Bulls Start Strong Against Soft Schedule

The Chicago Bulls haven’t played the toughest competition (Sacramento, Cleveland, New Orleans, Orlando, Oklahoma City and Minnesota), but they are off to a 4-2 start without franchise superstar Derrick Rose. 

- The backcourt is looking for the lost production of Rose with Kirk Hinrich and Richard Hamilton manning the starting spots.

Hinrich, best suited as a combo guard off the bench for a contender, has been steady at the point and is the second best on ball defender for the Bulls. He is moving the ball and limiting his turnovers (more than five assists to one turnover per game), but his own scoring has been slow.

Like Hamilton, Hinrich is at his best working off the ball on screens along the baseline or on curl cuts. Hamilton, after an injury plagued first season with Chicago, has bounced back at more than a dozen points per game thus far, but hasn’t added much outside of it.

Marco Belinelli is an intriguing scorer off the bench, but is very similar to Hamilton except as a better three-point threat.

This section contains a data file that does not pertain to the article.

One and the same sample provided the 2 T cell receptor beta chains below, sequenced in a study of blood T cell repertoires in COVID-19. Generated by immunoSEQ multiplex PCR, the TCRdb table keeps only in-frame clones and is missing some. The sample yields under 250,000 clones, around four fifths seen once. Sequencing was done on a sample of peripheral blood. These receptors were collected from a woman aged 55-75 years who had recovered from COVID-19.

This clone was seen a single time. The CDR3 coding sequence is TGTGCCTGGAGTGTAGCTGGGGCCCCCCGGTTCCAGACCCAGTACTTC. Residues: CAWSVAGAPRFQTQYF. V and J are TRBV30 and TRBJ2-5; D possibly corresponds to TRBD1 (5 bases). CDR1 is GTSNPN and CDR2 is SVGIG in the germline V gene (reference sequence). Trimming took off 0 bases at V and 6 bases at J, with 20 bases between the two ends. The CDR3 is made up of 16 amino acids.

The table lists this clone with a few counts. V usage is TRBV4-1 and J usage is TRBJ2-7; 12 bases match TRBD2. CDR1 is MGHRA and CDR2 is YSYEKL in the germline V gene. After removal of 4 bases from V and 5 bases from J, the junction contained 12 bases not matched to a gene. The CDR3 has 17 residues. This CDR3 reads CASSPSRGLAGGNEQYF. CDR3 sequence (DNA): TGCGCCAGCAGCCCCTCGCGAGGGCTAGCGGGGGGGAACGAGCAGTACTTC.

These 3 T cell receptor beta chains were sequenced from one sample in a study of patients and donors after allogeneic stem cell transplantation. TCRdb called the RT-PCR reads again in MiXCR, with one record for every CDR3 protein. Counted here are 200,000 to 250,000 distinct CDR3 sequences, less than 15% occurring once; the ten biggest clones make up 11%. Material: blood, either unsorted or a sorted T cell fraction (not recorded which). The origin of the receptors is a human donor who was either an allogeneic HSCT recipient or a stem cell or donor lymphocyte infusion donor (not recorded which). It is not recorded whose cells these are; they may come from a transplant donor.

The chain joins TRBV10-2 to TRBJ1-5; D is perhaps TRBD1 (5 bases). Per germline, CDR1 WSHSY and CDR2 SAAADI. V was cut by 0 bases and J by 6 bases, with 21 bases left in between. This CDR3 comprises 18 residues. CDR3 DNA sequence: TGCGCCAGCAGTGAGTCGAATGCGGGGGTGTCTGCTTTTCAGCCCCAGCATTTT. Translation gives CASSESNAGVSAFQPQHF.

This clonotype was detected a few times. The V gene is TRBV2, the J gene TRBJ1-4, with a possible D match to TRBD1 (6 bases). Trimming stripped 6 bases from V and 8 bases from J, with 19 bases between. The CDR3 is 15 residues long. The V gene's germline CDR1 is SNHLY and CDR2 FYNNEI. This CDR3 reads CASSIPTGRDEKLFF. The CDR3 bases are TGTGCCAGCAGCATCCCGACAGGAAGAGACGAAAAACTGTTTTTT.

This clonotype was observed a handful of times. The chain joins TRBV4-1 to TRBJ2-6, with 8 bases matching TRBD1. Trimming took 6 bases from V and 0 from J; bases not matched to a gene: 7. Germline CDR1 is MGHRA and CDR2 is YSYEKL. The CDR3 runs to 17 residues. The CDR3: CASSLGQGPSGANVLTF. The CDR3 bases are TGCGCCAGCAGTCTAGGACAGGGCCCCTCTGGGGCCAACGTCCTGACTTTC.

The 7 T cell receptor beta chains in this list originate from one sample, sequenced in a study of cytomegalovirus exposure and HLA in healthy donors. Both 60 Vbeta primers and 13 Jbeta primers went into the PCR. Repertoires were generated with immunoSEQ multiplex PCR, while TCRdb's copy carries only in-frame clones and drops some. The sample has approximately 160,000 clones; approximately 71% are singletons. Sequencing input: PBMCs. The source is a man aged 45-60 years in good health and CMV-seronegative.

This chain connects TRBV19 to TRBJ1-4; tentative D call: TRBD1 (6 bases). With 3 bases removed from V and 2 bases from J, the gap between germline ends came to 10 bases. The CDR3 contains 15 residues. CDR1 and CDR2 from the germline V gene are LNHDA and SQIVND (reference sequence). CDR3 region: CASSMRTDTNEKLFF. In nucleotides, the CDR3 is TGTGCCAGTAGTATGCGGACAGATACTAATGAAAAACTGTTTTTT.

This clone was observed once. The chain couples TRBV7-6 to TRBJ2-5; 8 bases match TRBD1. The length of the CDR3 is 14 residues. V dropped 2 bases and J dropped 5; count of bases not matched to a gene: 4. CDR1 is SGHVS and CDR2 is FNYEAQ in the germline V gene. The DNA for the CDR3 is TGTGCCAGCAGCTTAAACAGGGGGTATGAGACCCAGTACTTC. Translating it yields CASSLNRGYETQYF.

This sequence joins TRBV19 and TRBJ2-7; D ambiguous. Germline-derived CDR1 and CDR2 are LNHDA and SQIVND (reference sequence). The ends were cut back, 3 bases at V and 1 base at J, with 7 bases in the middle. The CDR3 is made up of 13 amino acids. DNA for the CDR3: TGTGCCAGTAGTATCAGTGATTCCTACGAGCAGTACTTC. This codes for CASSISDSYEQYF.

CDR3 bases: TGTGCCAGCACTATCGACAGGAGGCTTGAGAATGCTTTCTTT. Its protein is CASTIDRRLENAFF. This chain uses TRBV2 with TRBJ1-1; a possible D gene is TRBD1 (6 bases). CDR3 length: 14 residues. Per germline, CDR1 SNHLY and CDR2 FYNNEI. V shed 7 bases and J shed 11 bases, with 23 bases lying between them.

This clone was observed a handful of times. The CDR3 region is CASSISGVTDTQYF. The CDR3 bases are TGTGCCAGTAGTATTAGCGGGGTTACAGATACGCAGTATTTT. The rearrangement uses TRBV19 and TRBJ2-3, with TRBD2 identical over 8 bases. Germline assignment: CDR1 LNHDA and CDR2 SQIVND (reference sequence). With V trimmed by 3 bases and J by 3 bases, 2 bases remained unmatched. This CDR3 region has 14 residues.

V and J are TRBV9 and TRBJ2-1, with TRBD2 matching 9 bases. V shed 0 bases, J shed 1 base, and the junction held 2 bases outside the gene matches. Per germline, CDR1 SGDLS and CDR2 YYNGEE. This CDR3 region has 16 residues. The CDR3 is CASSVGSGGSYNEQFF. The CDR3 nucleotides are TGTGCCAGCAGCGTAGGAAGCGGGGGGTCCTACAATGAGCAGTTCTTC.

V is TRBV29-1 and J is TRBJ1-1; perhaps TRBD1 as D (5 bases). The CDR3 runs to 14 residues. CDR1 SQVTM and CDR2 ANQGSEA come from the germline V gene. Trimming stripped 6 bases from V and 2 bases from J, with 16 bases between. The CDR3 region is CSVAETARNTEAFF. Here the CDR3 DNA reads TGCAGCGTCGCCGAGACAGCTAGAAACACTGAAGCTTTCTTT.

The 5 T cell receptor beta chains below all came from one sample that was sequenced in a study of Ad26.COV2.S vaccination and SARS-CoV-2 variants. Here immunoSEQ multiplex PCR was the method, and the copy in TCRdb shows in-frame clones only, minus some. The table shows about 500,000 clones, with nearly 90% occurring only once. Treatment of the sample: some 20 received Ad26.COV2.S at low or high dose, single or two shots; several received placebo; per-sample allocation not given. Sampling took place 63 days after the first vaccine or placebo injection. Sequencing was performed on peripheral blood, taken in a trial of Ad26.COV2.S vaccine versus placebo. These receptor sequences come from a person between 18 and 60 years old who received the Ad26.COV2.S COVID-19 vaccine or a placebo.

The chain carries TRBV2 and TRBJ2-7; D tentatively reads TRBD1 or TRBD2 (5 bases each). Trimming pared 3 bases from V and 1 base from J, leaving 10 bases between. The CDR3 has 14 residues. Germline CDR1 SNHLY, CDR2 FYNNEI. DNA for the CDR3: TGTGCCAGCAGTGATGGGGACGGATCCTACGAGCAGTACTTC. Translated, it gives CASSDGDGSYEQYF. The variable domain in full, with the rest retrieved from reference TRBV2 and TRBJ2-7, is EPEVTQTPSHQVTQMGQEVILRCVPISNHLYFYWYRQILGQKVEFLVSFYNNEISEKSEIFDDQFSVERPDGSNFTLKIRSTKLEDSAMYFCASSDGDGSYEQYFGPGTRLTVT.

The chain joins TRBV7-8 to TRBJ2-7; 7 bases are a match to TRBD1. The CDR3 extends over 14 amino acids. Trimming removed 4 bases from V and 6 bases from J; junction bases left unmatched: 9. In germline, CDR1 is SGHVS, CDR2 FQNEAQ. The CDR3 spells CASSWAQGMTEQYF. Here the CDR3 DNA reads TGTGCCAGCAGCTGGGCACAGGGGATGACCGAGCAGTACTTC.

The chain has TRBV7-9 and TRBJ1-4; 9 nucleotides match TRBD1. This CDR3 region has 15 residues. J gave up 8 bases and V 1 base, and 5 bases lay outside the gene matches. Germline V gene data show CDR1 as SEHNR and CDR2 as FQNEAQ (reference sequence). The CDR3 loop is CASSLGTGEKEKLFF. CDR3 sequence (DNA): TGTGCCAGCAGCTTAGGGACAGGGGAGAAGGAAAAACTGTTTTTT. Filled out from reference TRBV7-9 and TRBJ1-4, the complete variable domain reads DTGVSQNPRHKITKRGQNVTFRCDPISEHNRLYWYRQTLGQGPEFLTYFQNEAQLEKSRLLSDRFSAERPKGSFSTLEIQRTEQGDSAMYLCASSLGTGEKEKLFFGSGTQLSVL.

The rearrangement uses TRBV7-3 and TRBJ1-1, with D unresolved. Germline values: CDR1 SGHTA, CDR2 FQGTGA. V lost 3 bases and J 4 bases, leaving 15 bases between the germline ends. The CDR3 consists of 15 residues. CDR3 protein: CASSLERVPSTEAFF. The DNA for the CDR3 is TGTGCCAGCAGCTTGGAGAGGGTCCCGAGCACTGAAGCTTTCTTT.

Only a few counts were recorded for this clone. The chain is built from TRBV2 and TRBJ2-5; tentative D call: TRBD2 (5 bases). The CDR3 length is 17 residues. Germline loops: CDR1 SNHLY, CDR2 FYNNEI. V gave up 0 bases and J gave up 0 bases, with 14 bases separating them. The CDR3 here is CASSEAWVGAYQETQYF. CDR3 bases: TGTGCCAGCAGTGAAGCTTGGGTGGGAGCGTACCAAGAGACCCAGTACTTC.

A pleasant surprise has been Nate Robinson with his production across the board and trademark energy. His style of play doesn’t mesh with head coach Tom Thibodeau’s system, so his production needs to be monitored. Rookie Marquise Teague has been a non-factor.

- Forwards are the strength of this team, with Luol Deng and Carlos Boozer as starters and one of the better reserves in the league in Taj Gibson (who is fresh off a four-year extension).

Deng has been solid this year at approximately 15 points per game, but needs to attack the basket more on post ups and drives to become a more effective scorer. Deng continues to show himself as one of the top defenders at small forward, including a good late effort against Sacramento’s Tyreke Evans in the season opener.